ON-Lion Letter

After the Constitutional Convention, Benjamin Franklin was asked, “Well, Doctor, what have we got -- a republic or a monarchy?"  Franklin's response:  "A republic -- if you can keep it."

We can't keep it, argues Weekly Standard staff writer Jay Cost in his A Republic No More:  Big Government and the Rise of American Political Corruption, newly out in paperback from Encounter Books.

A true republic privileges the common interest above the special interests.  To do this, our Constitution established an elaborate system of checks and balances that separates power among the branches of government, and places them in conflict with one another.  The Framers believed that this would keep grasping, covetous factions from acquiring enough power to dominate government.  Instead, only the people would rule.

Proper institutional design is essential to this system, according to Cost.  Each branch must manage responsibly the powers it is granted, as well as rebuke the other branches when they go astray.  This is where subsequent generations have run into trouble:  we have overloaded our government with more power than it can handle.  The Constitution's checks and balances have broken down because the institutions created in 1787 cannot exercise responsibly the powers of our sprawling, immense 21st Century government.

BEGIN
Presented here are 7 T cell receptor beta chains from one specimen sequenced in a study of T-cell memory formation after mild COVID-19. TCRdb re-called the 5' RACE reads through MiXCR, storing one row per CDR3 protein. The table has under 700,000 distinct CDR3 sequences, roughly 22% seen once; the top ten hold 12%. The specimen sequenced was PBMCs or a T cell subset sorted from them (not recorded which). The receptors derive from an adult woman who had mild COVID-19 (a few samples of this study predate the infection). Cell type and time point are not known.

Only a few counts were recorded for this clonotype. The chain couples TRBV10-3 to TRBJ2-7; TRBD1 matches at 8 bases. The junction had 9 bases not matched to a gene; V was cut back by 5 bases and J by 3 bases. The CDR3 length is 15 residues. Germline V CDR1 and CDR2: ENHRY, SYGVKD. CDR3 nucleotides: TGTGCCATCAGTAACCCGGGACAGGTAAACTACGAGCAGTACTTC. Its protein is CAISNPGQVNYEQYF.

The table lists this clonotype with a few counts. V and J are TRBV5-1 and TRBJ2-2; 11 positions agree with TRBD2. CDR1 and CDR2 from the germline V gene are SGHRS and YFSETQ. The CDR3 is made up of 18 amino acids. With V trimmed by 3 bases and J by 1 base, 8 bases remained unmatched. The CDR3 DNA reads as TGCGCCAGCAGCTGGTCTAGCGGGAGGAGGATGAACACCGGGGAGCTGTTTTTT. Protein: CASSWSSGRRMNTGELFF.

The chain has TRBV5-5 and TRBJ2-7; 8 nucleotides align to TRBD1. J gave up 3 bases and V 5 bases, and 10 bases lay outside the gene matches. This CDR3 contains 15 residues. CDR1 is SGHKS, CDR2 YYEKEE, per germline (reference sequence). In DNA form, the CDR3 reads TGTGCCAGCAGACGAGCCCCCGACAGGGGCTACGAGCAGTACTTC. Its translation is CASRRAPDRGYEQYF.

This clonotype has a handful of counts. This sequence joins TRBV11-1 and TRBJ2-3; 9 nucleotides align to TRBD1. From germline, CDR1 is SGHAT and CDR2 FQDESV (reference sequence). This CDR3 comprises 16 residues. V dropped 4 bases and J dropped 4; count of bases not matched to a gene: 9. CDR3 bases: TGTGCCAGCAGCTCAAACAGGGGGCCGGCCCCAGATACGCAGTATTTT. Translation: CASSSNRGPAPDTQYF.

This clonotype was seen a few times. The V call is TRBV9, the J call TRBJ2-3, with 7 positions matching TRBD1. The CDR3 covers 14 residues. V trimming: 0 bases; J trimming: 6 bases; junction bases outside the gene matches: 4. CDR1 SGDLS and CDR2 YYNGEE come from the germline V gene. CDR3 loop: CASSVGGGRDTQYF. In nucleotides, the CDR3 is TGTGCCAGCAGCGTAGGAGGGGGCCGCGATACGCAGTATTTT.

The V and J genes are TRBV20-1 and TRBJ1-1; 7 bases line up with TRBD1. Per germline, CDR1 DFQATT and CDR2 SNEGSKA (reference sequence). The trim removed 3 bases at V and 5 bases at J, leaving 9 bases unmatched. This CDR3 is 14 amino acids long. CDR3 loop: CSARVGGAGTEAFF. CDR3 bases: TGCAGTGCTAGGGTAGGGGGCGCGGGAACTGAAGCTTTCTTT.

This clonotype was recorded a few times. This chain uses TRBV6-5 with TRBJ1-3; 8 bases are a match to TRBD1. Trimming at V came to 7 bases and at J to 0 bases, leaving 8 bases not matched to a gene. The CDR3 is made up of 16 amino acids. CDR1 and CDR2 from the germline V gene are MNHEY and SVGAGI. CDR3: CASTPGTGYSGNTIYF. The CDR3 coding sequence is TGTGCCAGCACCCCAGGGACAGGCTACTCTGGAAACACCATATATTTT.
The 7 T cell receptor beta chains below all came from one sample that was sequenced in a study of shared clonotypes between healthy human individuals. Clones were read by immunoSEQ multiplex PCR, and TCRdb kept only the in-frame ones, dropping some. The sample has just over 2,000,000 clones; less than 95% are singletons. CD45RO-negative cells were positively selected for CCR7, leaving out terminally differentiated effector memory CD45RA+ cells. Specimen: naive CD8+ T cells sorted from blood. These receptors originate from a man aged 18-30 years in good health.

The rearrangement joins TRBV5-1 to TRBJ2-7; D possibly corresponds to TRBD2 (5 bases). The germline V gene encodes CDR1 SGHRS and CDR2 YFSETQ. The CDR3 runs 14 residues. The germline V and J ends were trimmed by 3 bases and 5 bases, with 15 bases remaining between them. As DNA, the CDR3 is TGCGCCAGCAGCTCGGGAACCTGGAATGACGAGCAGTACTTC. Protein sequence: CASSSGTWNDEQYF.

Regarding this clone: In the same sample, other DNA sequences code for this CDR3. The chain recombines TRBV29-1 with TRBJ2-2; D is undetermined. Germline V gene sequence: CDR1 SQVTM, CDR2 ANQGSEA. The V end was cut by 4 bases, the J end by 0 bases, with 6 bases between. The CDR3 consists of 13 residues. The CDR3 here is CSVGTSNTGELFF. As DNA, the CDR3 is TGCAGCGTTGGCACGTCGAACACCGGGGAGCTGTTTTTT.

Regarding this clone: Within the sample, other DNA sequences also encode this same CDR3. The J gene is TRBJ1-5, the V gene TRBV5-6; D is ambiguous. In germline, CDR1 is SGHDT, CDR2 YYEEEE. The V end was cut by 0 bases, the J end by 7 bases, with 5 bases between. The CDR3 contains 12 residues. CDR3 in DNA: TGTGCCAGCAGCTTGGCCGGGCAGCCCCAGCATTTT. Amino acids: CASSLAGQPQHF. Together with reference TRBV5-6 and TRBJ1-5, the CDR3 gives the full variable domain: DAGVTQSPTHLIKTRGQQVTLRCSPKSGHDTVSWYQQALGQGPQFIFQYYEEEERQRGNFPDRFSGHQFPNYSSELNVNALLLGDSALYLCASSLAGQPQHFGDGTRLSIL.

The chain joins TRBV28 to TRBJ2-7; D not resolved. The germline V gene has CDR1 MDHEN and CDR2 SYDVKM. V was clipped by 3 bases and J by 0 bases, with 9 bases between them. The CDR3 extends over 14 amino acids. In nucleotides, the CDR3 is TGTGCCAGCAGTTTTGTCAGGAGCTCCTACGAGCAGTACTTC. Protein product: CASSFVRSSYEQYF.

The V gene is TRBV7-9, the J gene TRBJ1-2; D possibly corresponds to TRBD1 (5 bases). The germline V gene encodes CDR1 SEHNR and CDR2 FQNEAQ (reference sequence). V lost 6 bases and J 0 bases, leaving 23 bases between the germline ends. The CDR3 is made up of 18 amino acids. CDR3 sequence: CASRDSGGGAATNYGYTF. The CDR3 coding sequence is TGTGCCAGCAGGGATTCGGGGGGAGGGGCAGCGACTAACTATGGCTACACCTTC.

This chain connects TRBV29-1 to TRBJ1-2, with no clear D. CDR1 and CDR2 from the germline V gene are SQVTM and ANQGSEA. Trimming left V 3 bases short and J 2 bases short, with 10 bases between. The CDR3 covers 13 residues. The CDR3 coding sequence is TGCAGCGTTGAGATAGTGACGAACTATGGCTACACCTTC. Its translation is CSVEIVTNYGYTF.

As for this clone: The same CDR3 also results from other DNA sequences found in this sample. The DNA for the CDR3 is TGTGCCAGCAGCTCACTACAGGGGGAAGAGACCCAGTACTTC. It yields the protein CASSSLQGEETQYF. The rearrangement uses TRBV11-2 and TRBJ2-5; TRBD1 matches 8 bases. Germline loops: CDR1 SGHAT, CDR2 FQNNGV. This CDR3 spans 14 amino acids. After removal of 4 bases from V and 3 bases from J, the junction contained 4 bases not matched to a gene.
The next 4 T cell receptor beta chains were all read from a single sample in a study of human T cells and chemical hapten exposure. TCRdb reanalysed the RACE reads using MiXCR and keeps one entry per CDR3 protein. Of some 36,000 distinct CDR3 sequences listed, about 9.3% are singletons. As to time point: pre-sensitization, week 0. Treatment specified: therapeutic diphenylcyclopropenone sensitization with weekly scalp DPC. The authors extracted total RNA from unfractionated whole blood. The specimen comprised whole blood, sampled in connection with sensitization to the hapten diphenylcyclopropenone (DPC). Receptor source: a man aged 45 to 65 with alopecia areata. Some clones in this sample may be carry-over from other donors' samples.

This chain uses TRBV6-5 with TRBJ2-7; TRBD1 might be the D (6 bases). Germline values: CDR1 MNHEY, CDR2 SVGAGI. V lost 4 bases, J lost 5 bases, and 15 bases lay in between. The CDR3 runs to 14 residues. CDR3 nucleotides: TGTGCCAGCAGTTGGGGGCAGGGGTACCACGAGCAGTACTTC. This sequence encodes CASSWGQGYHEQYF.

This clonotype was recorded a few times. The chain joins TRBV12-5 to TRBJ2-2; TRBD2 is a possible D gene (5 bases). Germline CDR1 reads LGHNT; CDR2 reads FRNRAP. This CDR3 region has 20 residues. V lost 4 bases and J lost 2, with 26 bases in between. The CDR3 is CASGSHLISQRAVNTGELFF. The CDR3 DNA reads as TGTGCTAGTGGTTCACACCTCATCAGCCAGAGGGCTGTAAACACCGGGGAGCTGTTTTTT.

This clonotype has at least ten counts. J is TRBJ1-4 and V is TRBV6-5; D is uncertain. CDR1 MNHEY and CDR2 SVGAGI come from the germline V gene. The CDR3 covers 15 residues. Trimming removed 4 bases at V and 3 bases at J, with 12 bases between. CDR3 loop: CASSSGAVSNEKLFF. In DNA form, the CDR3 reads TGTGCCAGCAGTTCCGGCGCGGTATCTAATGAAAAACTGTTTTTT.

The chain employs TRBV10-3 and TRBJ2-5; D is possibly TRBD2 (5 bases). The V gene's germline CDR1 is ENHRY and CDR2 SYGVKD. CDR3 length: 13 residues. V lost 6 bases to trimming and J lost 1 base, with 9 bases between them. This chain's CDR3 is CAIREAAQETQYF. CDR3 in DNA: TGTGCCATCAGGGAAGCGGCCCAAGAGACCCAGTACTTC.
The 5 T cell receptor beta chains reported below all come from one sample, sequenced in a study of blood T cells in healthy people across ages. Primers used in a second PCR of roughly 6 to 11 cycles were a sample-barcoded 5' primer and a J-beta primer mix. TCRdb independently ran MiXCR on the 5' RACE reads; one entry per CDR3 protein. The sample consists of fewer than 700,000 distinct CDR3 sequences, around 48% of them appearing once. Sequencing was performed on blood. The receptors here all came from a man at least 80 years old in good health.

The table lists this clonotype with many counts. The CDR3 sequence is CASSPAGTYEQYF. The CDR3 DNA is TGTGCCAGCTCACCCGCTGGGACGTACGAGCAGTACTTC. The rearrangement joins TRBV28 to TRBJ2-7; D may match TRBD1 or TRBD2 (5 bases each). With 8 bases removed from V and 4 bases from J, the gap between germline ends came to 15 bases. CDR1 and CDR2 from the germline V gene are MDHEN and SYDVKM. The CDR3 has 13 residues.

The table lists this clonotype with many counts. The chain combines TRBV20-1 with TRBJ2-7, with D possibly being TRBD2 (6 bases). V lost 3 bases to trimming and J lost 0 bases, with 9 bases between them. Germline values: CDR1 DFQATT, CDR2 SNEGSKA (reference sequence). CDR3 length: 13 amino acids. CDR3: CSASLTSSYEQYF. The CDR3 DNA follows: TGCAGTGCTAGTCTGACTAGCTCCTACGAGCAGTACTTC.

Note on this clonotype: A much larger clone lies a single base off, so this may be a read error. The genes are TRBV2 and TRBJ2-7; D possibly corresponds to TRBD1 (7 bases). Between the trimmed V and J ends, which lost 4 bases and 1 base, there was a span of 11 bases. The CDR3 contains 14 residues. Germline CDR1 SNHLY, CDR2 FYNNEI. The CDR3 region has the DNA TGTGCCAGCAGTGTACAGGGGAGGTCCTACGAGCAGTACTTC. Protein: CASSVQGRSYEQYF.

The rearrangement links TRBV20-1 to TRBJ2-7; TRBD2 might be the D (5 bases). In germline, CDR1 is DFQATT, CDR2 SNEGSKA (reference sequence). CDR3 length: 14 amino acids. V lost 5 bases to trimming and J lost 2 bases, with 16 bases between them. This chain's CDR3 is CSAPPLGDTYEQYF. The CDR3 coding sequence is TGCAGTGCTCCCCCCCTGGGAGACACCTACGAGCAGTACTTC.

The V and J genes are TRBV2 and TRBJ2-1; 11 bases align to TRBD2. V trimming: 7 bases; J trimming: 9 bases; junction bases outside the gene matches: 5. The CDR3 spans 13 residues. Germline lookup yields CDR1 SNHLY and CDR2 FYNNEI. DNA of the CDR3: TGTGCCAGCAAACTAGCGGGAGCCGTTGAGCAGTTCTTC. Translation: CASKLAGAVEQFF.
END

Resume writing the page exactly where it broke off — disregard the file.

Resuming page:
The result is the triumph of special interests over the common interest, Cost describes in A Republic No More.  James Madison called this factionalism.  We know it as political corruption.

Corruption today is so widespread that our government is not so much a republic, but rather a special-interest democracy, Cost concludes.  Everybody may participate, yes, but the contours of public policy depend not so much on the common good, but rather the push-and-pull of the various interest groups encamped in Washington, D.C.

Encounter Books is an activity of Encounter for Culture and Education, a nonprofit organization that is substantially supported by The Lynde and Harry Bradley Foundation in Milwaukee.


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